Plus, I love this song.
I think strangely they’re one of the perfect festival bands; they always brought lots of dry ice with em, they were always cloaked in darkness with twitching lights and I just think it’s one of those bands that always worked at a festival if they brought all those things with them - the darkness and the dry ice. I think Echo & The Bunnymen was the one group between us all except for the Clash that we all absolutely loved. So there you go.
James Dean Bradfield on Echo & the Bunnymen.
Echo and the Bunnymen was the first concert I ever saw. It was right about the time of the Ocean Rain album— the most beautifully orchestrated rock album of all time, I think. Myself, Sean [Moore], and Richey [James Edwards] from the Manics went to see play them in Bristol, just over the Channel in England. That was the first concert I ever saw. We hung around at soundcheck. We figured out where the backstage door was, and we just hung around there. We waited and got autographs and did what everybody else does. It was really strange to see that every member of the band reacted in a different way. They give you this impression that all bands are organic living things that just have different rhythms from other walks of human life.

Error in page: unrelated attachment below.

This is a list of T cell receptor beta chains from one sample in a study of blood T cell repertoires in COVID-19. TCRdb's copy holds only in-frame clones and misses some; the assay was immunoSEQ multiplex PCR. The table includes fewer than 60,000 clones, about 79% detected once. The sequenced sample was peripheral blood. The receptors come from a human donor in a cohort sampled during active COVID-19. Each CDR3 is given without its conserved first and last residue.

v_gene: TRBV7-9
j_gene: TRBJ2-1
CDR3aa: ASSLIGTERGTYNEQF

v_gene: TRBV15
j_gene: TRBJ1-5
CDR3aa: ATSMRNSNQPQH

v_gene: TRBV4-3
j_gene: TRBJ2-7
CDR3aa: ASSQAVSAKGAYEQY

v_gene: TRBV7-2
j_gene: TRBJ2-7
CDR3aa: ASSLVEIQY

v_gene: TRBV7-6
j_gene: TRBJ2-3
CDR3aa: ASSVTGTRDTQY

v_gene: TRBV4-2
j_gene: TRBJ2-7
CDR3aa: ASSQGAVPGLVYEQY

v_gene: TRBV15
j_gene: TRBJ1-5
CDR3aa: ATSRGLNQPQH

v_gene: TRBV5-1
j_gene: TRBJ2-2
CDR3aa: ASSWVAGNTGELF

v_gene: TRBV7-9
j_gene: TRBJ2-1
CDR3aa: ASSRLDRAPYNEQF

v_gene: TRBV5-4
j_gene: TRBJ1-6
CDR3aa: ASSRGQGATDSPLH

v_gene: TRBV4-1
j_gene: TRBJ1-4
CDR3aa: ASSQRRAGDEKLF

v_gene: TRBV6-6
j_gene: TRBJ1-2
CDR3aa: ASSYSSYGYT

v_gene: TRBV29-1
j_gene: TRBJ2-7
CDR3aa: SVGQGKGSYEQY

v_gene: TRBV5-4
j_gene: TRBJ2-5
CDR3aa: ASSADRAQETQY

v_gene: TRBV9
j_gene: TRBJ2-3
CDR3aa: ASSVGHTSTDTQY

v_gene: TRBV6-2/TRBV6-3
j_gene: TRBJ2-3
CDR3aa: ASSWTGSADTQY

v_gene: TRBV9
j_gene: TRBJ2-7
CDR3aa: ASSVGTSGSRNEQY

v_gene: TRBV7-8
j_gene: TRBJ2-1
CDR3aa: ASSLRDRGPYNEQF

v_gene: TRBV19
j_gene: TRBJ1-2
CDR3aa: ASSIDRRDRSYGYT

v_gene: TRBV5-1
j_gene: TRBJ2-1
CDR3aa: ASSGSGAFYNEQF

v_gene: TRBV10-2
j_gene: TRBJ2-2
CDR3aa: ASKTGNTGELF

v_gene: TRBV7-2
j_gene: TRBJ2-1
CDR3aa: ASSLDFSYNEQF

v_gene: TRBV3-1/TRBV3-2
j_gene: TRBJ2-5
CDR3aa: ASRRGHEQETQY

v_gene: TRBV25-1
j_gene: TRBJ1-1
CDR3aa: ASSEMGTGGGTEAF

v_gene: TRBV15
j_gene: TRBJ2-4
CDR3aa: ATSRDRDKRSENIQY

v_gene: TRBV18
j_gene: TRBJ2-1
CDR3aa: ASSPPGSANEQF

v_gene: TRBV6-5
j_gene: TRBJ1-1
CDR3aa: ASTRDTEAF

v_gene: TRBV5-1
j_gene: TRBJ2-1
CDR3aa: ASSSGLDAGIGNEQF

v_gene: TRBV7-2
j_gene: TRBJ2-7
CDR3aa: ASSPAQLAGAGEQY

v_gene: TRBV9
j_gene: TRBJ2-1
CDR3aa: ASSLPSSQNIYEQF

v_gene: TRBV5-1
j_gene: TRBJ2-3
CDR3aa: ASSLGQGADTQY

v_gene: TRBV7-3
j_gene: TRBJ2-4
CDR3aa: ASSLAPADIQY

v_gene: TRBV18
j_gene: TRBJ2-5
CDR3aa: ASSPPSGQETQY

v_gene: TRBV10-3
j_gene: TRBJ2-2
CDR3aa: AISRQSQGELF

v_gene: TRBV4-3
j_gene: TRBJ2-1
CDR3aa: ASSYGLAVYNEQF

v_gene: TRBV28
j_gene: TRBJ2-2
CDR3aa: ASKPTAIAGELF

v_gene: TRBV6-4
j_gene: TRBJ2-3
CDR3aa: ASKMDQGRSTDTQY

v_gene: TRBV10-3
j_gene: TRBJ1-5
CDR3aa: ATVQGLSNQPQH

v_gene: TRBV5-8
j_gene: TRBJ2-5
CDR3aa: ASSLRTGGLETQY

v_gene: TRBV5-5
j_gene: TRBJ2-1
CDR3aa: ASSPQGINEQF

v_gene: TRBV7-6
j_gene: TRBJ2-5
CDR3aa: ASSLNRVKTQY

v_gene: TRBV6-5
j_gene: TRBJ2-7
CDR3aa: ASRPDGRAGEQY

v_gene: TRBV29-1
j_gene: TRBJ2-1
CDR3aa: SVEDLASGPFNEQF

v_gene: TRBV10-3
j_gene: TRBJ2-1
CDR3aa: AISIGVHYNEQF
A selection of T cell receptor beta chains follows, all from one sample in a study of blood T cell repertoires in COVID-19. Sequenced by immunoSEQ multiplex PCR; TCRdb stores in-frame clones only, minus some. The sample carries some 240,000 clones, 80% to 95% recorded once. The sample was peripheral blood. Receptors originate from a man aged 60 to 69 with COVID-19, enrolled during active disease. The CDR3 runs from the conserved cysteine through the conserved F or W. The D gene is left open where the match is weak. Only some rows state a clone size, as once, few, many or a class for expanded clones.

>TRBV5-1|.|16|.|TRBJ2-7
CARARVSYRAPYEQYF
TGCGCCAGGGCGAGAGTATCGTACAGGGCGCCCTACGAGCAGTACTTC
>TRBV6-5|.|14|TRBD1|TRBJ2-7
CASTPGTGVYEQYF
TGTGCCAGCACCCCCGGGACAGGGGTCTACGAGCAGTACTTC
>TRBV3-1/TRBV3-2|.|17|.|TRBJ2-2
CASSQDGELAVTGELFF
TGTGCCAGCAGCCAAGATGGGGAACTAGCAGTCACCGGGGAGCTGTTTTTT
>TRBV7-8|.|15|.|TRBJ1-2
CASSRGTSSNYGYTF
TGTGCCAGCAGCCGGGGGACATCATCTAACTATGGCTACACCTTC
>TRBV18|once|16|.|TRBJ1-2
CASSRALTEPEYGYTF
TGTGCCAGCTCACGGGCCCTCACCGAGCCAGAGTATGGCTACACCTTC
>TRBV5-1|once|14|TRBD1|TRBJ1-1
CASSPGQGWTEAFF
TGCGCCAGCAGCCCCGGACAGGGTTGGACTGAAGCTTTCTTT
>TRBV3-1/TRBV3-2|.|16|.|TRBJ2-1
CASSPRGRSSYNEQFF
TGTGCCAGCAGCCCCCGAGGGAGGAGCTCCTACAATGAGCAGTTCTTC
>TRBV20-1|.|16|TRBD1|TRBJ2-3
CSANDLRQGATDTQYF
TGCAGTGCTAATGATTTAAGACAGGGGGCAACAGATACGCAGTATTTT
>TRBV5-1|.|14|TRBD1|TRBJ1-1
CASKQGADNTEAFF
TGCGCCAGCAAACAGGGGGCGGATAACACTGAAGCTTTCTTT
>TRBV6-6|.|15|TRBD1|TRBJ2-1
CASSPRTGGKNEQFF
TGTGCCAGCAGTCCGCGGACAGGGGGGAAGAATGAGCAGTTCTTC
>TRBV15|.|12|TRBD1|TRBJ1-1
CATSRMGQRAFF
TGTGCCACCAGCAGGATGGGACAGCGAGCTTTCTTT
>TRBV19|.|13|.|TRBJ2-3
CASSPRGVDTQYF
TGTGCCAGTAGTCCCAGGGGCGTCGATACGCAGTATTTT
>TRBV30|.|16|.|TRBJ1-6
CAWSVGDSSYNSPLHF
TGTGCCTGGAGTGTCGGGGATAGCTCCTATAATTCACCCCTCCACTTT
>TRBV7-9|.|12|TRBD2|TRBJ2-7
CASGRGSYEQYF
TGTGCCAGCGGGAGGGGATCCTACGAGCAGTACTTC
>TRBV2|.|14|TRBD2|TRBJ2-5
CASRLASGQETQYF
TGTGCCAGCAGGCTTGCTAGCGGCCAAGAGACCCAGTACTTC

It was just a great moment for us, really. It’s probably my best memory of music itself, going to that concert, getting Ian McCulloch’s autograph, meeting the drummer Pete de Freitas, meeting the guitarist Will Sergeant— who was really aloof. He didn’t really want to sign an autograph because he thought we were deifying him and he didn’t want to be deified. Les Pattinson, the bass player, was just really sweet and cool. And then when we actually saw them and we saw the Cretins open on the stage for the first time and we heard the deafening sound of live music, which we’d just been listening to on record for ages, it was probably my best memory of music.
James Dean Bradfield, on Echo and the Bunnymen.
Ian McCulloch in Fool’s Mate Magazine June · 1986